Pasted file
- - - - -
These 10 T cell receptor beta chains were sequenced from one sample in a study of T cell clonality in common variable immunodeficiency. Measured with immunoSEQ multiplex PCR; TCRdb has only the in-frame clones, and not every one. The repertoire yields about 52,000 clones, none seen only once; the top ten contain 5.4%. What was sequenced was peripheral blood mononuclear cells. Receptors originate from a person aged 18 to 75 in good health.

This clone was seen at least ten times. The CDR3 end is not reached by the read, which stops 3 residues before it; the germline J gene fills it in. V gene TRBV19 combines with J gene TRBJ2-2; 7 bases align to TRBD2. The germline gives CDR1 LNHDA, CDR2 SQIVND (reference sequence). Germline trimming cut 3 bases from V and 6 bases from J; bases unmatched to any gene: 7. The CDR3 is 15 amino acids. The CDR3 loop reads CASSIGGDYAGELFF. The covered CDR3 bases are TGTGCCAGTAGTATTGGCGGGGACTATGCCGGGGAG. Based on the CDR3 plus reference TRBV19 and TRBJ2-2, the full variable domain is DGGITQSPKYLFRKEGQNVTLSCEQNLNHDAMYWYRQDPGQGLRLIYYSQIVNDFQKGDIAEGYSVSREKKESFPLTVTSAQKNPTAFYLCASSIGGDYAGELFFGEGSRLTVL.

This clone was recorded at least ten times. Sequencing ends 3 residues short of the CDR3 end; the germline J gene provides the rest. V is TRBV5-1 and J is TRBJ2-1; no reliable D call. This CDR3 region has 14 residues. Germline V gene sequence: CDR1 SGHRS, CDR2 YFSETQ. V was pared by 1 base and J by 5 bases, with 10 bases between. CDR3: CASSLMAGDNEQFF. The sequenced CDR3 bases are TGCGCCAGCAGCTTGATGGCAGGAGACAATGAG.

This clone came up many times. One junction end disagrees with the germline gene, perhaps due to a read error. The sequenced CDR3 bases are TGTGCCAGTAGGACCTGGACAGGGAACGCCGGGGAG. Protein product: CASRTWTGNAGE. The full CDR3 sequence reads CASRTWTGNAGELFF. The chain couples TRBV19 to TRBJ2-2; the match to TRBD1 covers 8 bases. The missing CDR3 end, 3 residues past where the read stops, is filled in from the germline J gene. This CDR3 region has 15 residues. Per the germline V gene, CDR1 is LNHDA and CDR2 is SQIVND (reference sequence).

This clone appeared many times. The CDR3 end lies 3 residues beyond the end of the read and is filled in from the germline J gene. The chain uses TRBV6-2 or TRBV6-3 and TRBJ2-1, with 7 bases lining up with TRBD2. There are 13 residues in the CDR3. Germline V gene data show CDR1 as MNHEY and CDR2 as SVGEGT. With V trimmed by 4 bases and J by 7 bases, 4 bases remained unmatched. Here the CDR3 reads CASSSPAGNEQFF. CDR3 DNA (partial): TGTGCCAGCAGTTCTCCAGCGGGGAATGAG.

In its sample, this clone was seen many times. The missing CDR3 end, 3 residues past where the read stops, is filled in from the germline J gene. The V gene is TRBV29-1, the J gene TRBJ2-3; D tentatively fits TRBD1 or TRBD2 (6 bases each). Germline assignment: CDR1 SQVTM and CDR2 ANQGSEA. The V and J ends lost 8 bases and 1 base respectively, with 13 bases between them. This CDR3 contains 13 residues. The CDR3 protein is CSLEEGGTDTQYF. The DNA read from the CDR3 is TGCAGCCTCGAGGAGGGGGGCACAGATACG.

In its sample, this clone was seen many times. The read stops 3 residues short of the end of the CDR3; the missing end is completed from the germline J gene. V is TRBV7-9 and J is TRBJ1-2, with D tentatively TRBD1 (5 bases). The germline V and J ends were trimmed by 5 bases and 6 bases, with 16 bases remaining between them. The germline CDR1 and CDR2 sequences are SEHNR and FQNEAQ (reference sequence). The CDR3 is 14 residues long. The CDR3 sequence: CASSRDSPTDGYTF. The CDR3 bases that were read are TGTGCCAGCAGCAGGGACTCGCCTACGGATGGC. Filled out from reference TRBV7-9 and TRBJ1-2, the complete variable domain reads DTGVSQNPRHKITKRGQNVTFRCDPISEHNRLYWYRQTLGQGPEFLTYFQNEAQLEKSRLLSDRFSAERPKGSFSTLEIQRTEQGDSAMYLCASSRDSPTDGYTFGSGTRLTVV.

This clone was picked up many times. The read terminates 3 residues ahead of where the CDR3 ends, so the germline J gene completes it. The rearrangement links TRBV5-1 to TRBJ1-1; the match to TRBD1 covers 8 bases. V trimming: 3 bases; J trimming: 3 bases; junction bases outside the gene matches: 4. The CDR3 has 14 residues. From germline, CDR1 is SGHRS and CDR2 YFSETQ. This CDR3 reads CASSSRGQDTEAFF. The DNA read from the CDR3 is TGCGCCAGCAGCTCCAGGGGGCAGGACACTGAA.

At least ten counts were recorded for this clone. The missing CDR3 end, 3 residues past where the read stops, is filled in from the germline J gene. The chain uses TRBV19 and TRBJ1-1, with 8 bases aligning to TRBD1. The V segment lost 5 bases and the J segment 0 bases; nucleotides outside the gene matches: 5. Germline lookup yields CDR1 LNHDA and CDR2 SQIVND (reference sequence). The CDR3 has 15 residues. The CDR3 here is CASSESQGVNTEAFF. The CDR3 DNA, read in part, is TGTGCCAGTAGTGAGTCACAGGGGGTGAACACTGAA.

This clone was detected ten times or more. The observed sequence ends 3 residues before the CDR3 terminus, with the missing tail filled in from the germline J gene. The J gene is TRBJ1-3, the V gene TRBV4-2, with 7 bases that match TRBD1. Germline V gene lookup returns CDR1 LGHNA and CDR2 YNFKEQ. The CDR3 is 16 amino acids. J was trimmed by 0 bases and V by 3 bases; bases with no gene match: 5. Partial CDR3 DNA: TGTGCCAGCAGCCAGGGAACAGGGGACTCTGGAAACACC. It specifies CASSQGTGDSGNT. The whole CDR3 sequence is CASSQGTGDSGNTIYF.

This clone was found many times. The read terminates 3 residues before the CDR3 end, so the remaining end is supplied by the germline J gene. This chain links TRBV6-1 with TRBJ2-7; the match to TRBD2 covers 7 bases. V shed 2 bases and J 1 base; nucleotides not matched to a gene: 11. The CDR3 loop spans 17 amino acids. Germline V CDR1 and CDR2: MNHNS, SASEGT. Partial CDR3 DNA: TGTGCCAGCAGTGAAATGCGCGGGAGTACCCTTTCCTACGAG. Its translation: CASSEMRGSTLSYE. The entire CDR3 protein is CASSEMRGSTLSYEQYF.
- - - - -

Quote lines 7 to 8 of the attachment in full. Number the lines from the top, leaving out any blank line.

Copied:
In its sample, this clone was seen many times. The read stops 3 residues short of the end of the CDR3; the missing end is completed from the germline J gene. V is TRBV7-9 and J is TRBJ1-2, with D tentatively TRBD1 (5 bases). The germline V and J ends were trimmed by 5 bases and 6 bases, with 16 bases remaining between them. The germline CDR1 and CDR2 sequences are SEHNR and FQNEAQ (reference sequence). The CDR3 is 14 residues long. The CDR3 sequence: CASSRDSPTDGYTF. The CDR3 bases that were read are TGTGCCAGCAGCAGGGACTCGCCTACGGATGGC. Filled out from reference TRBV7-9 and TRBJ1-2, the complete variable domain reads DTGVSQNPRHKITKRGQNVTFRCDPISEHNRLYWYRQTLGQGPEFLTYFQNEAQLEKSRLLSDRFSAERPKGSFSTLEIQRTEQGDSAMYLCASSRDSPTDGYTFGSGTRLTVV.

This clone was picked up many times. The read terminates 3 residues ahead of where the CDR3 ends, so the germline J gene completes it. The rearrangement links TRBV5-1 to TRBJ1-1; the match to TRBD1 covers 8 bases. V trimming: 3 bases; J trimming: 3 bases; junction bases outside the gene matches: 4. The CDR3 has 14 residues. From germline, CDR1 is SGHRS and CDR2 YFSETQ. This CDR3 reads CASSSRGQDTEAFF. The DNA read from the CDR3 is TGCGCCAGCAGCTCCAGGGGGCAGGACACTGAA.